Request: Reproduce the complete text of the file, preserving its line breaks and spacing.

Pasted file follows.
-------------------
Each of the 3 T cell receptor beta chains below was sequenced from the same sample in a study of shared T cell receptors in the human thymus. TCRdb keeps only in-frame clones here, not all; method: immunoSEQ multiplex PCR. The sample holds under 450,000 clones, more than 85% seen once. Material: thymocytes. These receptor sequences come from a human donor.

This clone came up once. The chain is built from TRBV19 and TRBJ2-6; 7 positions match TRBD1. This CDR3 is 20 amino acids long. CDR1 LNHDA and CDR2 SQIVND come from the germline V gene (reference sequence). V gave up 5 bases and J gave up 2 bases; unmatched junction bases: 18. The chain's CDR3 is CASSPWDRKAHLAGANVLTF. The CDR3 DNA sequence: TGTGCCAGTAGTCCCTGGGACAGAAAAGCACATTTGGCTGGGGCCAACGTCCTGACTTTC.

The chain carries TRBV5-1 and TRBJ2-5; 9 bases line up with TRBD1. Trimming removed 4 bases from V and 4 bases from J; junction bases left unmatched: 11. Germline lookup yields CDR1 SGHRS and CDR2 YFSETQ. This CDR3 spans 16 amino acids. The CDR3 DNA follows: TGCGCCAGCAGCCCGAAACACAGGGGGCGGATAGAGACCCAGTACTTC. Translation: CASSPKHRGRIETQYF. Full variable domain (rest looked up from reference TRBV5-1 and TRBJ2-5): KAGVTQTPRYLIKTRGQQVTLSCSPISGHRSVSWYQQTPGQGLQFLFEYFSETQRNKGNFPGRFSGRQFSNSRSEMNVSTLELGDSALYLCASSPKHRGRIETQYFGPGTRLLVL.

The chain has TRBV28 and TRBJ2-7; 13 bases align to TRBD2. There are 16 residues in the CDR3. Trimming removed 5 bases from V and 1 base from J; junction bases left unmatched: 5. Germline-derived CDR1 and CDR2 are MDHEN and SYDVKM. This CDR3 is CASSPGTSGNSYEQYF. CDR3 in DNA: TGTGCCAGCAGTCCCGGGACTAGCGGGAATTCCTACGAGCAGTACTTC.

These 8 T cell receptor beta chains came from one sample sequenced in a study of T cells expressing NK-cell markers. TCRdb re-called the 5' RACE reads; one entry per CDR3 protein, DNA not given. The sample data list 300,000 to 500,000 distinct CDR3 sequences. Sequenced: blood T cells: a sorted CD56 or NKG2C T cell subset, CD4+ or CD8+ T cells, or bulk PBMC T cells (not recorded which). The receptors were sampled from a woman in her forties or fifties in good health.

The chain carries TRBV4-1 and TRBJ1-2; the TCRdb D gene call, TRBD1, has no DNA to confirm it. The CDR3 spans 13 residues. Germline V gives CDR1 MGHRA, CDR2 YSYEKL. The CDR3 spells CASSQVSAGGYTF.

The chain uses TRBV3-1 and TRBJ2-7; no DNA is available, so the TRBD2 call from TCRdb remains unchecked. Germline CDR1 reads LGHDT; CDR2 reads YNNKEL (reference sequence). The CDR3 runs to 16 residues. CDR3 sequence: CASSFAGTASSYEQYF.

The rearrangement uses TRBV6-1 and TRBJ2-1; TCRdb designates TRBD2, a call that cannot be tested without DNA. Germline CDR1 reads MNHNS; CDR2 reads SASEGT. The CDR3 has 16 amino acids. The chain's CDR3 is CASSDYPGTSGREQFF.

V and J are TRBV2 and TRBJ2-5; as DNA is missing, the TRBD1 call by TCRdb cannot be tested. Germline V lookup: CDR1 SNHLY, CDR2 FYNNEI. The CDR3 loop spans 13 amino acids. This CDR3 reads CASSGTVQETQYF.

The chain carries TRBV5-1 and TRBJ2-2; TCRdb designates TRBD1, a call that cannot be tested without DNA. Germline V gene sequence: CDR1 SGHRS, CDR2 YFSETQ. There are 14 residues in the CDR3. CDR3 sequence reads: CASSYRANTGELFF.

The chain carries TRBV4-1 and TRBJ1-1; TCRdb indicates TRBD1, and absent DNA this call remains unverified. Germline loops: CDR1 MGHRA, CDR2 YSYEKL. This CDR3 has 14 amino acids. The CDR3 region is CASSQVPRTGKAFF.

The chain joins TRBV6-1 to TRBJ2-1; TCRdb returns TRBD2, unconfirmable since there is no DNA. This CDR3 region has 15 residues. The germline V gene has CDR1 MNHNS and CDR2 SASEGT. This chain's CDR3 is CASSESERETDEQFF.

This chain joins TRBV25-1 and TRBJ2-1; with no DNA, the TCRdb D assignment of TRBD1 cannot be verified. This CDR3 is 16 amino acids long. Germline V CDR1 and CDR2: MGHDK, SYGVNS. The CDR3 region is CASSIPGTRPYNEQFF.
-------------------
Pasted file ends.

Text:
Each of the 3 T cell receptor beta chains below was sequenced from the same sample in a study of shared T cell receptors in the human thymus. TCRdb keeps only in-frame clones here, not all; method: immunoSEQ multiplex PCR. The sample holds under 450,000 clones, more than 85% seen once. Material: thymocytes. These receptor sequences come from a human donor.

This clone came up once. The chain is built from TRBV19 and TRBJ2-6; 7 positions match TRBD1. This CDR3 is 20 amino acids long. CDR1 LNHDA and CDR2 SQIVND come from the germline V gene (reference sequence). V gave up 5 bases and J gave up 2 bases; unmatched junction bases: 18. The chain's CDR3 is CASSPWDRKAHLAGANVLTF. The CDR3 DNA sequence: TGTGCCAGTAGTCCCTGGGACAGAAAAGCACATTTGGCTGGGGCCAACGTCCTGACTTTC.

The chain carries TRBV5-1 and TRBJ2-5; 9 bases line up with TRBD1. Trimming removed 4 bases from V and 4 bases from J; junction bases left unmatched: 11. Germline lookup yields CDR1 SGHRS and CDR2 YFSETQ. This CDR3 spans 16 amino acids. The CDR3 DNA follows: TGCGCCAGCAGCCCGAAACACAGGGGGCGGATAGAGACCCAGTACTTC. Translation: CASSPKHRGRIETQYF. Full variable domain (rest looked up from reference TRBV5-1 and TRBJ2-5): KAGVTQTPRYLIKTRGQQVTLSCSPISGHRSVSWYQQTPGQGLQFLFEYFSETQRNKGNFPGRFSGRQFSNSRSEMNVSTLELGDSALYLCASSPKHRGRIETQYFGPGTRLLVL.

The chain has TRBV28 and TRBJ2-7; 13 bases align to TRBD2. There are 16 residues in the CDR3. Trimming removed 5 bases from V and 1 base from J; junction bases left unmatched: 5. Germline-derived CDR1 and CDR2 are MDHEN and SYDVKM. This CDR3 is CASSPGTSGNSYEQYF. CDR3 in DNA: TGTGCCAGCAGTCCCGGGACTAGCGGGAATTCCTACGAGCAGTACTTC.

These 8 T cell receptor beta chains came from one sample sequenced in a study of T cells expressing NK-cell markers. TCRdb re-called the 5' RACE reads; one entry per CDR3 protein, DNA not given. The sample data list 300,000 to 500,000 distinct CDR3 sequences. Sequenced: blood T cells: a sorted CD56 or NKG2C T cell subset, CD4+ or CD8+ T cells, or bulk PBMC T cells (not recorded which). The receptors were sampled from a woman in her forties or fifties in good health.

The chain carries TRBV4-1 and TRBJ1-2; the TCRdb D gene call, TRBD1, has no DNA to confirm it. The CDR3 spans 13 residues. Germline V gives CDR1 MGHRA, CDR2 YSYEKL. The CDR3 spells CASSQVSAGGYTF.

The chain uses TRBV3-1 and TRBJ2-7; no DNA is available, so the TRBD2 call from TCRdb remains unchecked. Germline CDR1 reads LGHDT; CDR2 reads YNNKEL (reference sequence). The CDR3 runs to 16 residues. CDR3 sequence: CASSFAGTASSYEQYF.

The rearrangement uses TRBV6-1 and TRBJ2-1; TCRdb designates TRBD2, a call that cannot be tested without DNA. Germline CDR1 reads MNHNS; CDR2 reads SASEGT. The CDR3 has 16 amino acids. The chain's CDR3 is CASSDYPGTSGREQFF.

V and J are TRBV2 and TRBJ2-5; as DNA is missing, the TRBD1 call by TCRdb cannot be tested. Germline V lookup: CDR1 SNHLY, CDR2 FYNNEI. The CDR3 loop spans 13 amino acids. This CDR3 reads CASSGTVQETQYF.

The chain carries TRBV5-1 and TRBJ2-2; TCRdb designates TRBD1, a call that cannot be tested without DNA. Germline V gene sequence: CDR1 SGHRS, CDR2 YFSETQ. There are 14 residues in the CDR3. CDR3 sequence reads: CASSYRANTGELFF.

The chain carries TRBV4-1 and TRBJ1-1; TCRdb indicates TRBD1, and absent DNA this call remains unverified. Germline loops: CDR1 MGHRA, CDR2 YSYEKL. This CDR3 has 14 amino acids. The CDR3 region is CASSQVPRTGKAFF.

The chain joins TRBV6-1 to TRBJ2-1; TCRdb returns TRBD2, unconfirmable since there is no DNA. This CDR3 region has 15 residues. The germline V gene has CDR1 MNHNS and CDR2 SASEGT. This chain's CDR3 is CASSESERETDEQFF.

This chain joins TRBV25-1 and TRBJ2-1; with no DNA, the TCRdb D assignment of TRBD1 cannot be verified. This CDR3 is 16 amino acids long. Germline V CDR1 and CDR2: MGHDK, SYGVNS. The CDR3 region is CASSIPGTRPYNEQFF.